Goose Creek, SC, United States | Listener Since 2009
Again I have my homework to do. Yet Skousen does for Economics what Tesla did for Innovative Power. He is objective, well researched, and focused on what he wants the reader to do, not to judge the character of an Economist, but do their ideas work? From the beginning of the story, he introduces to great Economics, their habits, their idiosyncrasies. He does not give you Economics straight, but provides a chaser with antidotes, along with pertinent facts. He is far ahead of the game of his Academic Communities than he knows. He is on the verge, if not there, on the Mt. Everest of Greatness!
I like him, had a terrible Economics Professor in 101 Econ back in College. If the Professor, unlike Skousen's The Making of Modern Economics, could have made me majoring in Economics rather than Ancient and U.S. Histories.
Hughes is fresh, lively, and sounds as if he never tires, he is a welcomed relief, and does what is supposed to, bring the text alive with crisp inflections.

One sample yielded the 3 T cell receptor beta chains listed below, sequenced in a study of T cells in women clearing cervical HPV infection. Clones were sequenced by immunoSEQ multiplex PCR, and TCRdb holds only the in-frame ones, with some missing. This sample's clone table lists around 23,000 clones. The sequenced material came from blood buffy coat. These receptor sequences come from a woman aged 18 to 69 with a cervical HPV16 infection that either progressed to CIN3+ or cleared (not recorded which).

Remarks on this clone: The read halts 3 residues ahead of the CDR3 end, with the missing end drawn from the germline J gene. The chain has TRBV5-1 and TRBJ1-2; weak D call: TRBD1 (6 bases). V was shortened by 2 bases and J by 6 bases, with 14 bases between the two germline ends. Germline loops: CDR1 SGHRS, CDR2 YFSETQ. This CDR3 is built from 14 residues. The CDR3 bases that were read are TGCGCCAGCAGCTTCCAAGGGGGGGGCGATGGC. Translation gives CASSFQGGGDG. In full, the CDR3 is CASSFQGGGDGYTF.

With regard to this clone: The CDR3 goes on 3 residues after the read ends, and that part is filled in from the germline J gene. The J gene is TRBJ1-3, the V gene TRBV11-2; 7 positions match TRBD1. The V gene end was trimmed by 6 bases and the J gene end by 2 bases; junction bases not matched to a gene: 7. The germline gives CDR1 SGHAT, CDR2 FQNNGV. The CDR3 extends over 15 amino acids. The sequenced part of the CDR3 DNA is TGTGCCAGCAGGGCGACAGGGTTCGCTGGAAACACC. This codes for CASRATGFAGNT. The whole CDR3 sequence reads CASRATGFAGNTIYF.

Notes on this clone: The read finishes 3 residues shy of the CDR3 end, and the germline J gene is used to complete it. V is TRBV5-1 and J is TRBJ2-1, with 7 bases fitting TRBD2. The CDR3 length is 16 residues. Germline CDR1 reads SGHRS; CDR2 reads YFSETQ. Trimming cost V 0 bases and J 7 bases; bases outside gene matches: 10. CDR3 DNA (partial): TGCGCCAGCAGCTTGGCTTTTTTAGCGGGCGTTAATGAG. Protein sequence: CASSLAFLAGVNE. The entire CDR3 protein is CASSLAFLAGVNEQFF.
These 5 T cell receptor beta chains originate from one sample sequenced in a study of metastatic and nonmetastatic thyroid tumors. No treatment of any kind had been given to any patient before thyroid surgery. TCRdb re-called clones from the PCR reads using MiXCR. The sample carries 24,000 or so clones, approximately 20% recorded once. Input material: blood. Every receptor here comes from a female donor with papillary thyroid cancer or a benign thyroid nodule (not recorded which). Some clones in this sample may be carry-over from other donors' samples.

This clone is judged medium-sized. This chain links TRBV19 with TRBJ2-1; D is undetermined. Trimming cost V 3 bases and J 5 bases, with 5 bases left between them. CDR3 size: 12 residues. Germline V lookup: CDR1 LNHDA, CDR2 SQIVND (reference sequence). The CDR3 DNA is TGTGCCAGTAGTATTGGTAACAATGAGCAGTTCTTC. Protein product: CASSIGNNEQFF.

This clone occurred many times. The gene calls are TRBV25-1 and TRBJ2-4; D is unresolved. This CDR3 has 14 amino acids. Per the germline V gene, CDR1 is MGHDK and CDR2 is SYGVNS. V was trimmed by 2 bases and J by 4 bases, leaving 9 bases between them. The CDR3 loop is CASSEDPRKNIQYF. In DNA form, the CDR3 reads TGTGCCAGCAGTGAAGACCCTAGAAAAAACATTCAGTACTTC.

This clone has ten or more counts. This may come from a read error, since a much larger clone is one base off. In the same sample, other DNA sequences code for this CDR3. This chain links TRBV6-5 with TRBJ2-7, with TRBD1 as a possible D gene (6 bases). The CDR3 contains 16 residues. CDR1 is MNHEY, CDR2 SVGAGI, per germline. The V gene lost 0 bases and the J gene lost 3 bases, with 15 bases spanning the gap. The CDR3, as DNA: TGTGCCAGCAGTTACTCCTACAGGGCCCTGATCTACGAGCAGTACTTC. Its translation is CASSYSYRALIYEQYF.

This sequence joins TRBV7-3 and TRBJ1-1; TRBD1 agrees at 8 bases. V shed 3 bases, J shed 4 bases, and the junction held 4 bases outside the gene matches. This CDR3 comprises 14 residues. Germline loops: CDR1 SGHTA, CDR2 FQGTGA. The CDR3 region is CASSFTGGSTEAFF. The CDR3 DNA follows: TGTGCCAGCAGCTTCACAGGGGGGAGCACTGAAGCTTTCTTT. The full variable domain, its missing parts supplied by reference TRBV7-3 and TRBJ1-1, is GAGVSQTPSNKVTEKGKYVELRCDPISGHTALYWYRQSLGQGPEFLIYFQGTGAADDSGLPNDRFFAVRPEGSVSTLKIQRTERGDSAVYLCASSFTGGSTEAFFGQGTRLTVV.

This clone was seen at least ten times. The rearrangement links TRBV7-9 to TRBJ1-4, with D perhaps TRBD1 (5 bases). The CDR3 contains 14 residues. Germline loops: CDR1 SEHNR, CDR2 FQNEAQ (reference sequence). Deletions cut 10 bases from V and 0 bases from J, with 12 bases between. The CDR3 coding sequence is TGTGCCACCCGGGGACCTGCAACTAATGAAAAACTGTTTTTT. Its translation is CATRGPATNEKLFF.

Well, Skousen seems to use what I would like to call "Oral Histories" or "Action History" where you, and he, study together events, and the effects of theory making in the world of Economics. This book is a must read for anyone in Government, State, Local and at the Federal Reserve.
If you teach Economics at any level, think if Skousen could be described as an NBA player; He could be considered to be another Lebron James!
Mortier brings the reader face to face with the conditions of real life, real smells, and real emotions of this turbulent era of Medieval History. I believe all A.P. World History Teachers should recommend their students buy this audio version. We are in a digital age, and print is now heard more than read or will be within 20 years. Mortier could bring this arte (art in Greek) effort to the Renaissance or the Byzantine Empire.
The Opening where he states: "Imagine you are in..." To be honest I have yet to finish this work, but it is so engaging the listener or reader is immersed in the time traveler narrative device Mortier places in our ears.
It is the pace Keeble brings to the peace which fits the historical context of the Opus. Jonathan Keeble does not try to be something he is not. He is, to be sure, a noted historian of us own right.
Yes this book is of great repeating value.
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